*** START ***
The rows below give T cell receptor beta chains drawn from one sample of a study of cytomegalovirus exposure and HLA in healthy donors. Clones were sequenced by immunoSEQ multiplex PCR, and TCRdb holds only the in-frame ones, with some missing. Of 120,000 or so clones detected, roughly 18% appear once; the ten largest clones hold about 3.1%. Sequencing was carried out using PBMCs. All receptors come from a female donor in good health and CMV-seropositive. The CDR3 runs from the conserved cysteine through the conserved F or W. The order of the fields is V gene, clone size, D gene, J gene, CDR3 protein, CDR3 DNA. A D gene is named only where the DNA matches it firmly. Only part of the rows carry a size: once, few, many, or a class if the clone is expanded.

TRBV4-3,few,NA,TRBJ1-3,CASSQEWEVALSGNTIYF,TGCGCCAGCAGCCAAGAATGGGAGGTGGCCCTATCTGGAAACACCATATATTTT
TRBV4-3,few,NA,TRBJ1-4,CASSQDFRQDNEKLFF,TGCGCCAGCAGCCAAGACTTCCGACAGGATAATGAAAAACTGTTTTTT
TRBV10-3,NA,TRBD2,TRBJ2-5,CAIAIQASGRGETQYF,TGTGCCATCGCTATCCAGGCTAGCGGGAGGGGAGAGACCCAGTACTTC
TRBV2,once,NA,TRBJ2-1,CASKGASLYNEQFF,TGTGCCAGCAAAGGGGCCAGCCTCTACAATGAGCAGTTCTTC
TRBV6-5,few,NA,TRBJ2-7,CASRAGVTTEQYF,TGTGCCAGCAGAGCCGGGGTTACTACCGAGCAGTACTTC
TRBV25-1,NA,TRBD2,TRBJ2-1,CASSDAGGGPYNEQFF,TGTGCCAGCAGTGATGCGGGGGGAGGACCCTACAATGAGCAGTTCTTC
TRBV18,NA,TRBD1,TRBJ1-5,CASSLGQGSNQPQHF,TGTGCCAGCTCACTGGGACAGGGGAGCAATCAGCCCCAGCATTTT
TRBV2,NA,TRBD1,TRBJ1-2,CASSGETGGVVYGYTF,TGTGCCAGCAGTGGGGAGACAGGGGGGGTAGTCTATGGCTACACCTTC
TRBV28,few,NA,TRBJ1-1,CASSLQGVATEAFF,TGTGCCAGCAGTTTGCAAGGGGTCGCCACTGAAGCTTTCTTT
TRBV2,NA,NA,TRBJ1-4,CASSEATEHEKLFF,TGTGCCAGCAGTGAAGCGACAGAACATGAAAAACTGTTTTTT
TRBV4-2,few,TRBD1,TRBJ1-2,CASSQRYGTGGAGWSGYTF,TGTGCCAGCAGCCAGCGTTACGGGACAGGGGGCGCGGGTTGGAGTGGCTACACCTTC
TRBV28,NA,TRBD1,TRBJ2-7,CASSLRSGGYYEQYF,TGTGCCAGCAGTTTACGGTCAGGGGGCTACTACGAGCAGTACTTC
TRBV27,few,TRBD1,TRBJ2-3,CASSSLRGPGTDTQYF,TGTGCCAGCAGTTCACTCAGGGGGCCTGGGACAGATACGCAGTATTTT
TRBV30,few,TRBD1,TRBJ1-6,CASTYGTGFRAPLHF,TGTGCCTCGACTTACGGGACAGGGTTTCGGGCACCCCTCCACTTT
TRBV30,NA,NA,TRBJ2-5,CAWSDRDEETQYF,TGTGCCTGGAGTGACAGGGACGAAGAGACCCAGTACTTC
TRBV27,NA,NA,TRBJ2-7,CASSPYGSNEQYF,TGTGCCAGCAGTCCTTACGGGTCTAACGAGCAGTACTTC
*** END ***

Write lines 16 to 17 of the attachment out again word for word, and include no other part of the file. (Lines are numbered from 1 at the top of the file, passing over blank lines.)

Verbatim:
TRBV30,NA,NA,TRBJ2-5,CAWSDRDEETQYF,TGTGCCTGGAGTGACAGGGACGAAGAGACCCAGTACTTC
TRBV27,NA,NA,TRBJ2-7,CASSPYGSNEQYF,TGTGCCAGCAGTCCTTACGGGTCTAACGAGCAGTACTTC